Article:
Home A-Z conditions Waardenburg syndrome
Waardenburg syndrome (WS) is a genetic condition that causes hearing impairment (see entry Deafness) from birth, colour changes in the iris of the eye, hair, and skin, and a characteristic facial appearance.
Some individuals may have a white forelock (white lock of hair growing above the forehead) and slightly widely spaced eyes as well as different coloured eyes (usually one blue and one brown).
Infrequently, WS may be associated with other conditions such as congenital heart disease (such as a ‘hole in the heart’) or the gastrointestinal problems of Hirschsprung’s disease. Four main types of WS exist based upon detection of the change (mutation) in the causative gene.
Diagnosis will be made based on common symptoms being present.
No specific management is available for Waardenburg syndrome. Attention must be paid to any hearing loss, and hearing aids and appropriate schooling may be needed. Special diets and medicines to keep the bowel moving are required by those who have constipation.
The different types of WS 1-4 may be inherited in different ways based on the causative gene. Affected families should be referred to a genetics centre for information and support.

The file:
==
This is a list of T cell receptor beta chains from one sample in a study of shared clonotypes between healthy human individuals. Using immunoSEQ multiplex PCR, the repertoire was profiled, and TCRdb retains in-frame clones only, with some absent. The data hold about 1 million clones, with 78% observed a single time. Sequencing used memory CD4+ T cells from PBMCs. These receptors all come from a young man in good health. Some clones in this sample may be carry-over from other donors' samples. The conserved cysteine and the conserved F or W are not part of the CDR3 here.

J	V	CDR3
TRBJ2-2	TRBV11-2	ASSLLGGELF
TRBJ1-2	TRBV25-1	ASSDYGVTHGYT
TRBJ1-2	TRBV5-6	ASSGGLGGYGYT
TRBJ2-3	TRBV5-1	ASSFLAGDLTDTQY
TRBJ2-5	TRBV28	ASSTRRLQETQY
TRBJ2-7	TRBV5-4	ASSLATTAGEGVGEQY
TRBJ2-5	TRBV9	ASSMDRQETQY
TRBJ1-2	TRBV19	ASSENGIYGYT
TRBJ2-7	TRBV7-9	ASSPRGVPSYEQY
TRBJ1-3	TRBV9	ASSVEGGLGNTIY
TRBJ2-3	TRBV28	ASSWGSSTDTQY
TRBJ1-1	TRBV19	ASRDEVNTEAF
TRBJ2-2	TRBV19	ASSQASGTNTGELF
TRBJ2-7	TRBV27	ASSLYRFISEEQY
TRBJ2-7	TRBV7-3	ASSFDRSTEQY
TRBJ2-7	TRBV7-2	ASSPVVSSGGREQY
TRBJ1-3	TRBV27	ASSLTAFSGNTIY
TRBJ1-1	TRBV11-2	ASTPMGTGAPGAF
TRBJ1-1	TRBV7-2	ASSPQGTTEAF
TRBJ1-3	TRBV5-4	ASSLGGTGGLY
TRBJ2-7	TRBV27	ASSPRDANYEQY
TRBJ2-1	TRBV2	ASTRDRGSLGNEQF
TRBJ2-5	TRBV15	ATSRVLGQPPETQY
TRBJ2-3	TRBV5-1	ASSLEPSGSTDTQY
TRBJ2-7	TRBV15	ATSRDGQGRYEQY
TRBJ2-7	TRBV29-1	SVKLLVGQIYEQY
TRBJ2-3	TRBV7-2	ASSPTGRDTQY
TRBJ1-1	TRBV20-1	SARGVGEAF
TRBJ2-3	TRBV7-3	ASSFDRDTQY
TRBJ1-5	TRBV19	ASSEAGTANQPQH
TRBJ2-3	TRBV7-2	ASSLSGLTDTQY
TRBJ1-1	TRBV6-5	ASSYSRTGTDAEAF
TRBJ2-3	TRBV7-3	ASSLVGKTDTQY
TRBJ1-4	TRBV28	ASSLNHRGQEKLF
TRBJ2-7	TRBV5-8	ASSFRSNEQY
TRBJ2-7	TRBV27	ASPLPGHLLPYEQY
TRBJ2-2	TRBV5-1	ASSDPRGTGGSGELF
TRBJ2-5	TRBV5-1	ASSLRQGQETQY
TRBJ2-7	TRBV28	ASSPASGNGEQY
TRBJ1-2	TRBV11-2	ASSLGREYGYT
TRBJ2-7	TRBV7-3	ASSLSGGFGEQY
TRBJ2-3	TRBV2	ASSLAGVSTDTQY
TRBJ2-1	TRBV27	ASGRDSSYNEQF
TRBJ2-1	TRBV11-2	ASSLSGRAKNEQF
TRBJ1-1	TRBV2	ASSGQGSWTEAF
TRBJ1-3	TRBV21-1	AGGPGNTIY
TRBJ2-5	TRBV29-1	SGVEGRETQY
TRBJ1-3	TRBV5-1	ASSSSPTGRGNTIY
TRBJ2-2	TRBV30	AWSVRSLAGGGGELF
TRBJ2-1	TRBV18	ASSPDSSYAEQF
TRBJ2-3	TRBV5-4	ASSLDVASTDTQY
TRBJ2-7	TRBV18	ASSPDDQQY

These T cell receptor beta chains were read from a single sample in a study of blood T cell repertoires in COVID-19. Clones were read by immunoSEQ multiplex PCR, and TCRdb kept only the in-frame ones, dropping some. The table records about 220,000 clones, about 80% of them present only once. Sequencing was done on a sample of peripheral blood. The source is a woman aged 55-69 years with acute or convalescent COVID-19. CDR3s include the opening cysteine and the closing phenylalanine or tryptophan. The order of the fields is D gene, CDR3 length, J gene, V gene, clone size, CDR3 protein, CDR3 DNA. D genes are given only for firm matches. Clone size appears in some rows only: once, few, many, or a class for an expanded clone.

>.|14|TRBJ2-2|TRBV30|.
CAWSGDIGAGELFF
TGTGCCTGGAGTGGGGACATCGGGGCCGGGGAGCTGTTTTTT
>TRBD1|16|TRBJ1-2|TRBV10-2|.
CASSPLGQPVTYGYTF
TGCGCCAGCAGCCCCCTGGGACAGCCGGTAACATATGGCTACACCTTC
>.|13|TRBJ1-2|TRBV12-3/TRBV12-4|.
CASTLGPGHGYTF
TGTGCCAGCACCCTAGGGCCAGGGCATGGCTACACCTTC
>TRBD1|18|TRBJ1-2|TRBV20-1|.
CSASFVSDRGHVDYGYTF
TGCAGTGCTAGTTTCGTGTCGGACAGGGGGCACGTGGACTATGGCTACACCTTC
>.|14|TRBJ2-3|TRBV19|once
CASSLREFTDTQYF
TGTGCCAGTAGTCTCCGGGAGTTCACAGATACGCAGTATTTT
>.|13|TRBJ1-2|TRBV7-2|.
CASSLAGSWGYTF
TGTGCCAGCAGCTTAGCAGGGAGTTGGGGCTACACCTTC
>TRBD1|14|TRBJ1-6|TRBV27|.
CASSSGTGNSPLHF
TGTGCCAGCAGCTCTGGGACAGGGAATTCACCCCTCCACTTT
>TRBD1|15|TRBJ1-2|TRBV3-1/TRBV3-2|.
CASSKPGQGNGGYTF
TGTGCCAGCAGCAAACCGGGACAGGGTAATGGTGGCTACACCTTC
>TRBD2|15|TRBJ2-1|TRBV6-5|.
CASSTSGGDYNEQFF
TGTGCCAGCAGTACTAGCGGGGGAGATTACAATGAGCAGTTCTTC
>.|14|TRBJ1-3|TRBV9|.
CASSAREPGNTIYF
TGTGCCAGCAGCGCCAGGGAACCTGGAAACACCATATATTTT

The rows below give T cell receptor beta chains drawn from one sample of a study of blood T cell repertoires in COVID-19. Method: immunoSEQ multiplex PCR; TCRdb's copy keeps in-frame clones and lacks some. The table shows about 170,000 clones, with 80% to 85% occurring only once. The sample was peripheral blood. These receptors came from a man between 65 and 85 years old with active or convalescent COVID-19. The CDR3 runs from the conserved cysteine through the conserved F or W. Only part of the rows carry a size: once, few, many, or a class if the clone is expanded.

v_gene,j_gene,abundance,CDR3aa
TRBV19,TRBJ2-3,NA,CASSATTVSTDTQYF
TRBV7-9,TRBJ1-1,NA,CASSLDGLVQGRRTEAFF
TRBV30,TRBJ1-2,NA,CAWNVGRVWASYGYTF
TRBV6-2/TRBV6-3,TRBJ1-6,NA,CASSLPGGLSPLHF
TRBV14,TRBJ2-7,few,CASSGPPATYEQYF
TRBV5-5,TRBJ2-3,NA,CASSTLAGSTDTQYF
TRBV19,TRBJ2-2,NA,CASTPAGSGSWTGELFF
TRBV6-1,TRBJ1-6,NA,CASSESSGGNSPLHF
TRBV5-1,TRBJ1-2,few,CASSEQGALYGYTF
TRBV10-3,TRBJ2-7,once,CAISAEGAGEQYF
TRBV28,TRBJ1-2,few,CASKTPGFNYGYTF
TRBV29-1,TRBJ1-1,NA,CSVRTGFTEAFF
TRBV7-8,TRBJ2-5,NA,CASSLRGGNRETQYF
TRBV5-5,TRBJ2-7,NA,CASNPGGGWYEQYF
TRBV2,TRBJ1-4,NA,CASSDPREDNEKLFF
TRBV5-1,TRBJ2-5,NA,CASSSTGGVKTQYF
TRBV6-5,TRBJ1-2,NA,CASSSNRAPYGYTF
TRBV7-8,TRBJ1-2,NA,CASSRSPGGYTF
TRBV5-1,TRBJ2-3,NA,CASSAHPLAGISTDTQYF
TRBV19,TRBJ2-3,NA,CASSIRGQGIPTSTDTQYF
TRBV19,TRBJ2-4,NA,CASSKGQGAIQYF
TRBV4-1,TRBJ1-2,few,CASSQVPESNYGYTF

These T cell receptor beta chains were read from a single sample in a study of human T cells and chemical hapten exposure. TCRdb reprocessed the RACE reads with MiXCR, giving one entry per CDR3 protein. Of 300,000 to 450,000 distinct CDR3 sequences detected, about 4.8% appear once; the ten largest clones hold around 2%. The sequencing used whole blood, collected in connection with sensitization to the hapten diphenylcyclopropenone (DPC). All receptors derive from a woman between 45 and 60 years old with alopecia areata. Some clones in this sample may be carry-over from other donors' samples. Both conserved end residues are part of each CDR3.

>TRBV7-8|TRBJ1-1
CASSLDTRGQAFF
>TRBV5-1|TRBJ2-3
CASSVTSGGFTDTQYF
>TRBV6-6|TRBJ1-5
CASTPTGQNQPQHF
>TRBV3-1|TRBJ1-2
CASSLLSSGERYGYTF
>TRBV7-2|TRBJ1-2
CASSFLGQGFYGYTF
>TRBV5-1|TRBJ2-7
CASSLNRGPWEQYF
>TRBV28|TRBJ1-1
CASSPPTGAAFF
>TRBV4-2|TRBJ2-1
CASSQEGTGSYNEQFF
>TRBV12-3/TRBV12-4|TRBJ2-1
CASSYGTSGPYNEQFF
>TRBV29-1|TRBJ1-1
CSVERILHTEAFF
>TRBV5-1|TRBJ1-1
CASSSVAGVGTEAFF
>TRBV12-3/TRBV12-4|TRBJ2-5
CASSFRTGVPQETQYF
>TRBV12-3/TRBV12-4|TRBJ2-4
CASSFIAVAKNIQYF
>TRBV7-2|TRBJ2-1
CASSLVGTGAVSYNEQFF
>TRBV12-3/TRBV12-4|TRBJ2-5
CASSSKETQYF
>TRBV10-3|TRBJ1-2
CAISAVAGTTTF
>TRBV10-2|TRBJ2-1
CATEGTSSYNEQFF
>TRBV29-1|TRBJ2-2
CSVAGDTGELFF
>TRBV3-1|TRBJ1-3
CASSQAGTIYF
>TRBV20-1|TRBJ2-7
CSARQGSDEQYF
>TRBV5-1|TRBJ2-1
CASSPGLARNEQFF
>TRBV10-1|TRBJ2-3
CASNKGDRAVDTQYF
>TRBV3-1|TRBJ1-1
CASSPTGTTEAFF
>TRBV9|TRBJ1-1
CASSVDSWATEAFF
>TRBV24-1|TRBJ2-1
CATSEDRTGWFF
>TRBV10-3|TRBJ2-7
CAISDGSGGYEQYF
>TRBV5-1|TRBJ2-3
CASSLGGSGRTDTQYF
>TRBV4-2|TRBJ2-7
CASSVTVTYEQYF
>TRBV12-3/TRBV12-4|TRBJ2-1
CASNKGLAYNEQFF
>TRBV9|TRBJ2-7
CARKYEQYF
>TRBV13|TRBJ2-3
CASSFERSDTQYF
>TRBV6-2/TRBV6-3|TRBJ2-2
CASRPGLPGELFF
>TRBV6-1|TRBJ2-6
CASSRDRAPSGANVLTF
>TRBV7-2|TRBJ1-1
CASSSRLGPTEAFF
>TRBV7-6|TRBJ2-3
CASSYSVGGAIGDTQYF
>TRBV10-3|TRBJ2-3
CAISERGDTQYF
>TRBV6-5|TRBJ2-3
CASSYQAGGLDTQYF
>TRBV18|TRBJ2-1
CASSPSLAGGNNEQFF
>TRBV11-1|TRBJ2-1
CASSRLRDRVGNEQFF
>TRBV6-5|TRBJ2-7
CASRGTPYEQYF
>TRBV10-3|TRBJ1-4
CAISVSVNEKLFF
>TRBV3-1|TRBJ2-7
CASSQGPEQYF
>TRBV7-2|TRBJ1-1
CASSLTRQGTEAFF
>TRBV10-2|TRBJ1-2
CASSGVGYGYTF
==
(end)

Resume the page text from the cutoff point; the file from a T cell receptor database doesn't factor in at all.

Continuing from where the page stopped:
There is no support group for Waardenburg syndrome in the UK.
If your child is affected by a medical condition or disability, we can help. Call our freephone helpline on 0808 808 3555 to get information, support and advice. We also offer emotional support for parents via our Listening Ear service.
We have a range of parent guides on aspects of caring for a disabled child in our resource library. You may also find our Early Years Support useful, which contains links to parent carer workshops and help for families going through the diagnosis process.
You can also meet other parents online in our closed Facebook group.
Medical text approved January 2012 by Dr Adam Shaw, Contact a Family Medical Advisory Panel.
This overview is intended to be a basic description of the condition. It is not intended to replace specialist medical advice. We advise that you discuss your child’s case with a qualified medical professional who will be able to give you more detailed information.
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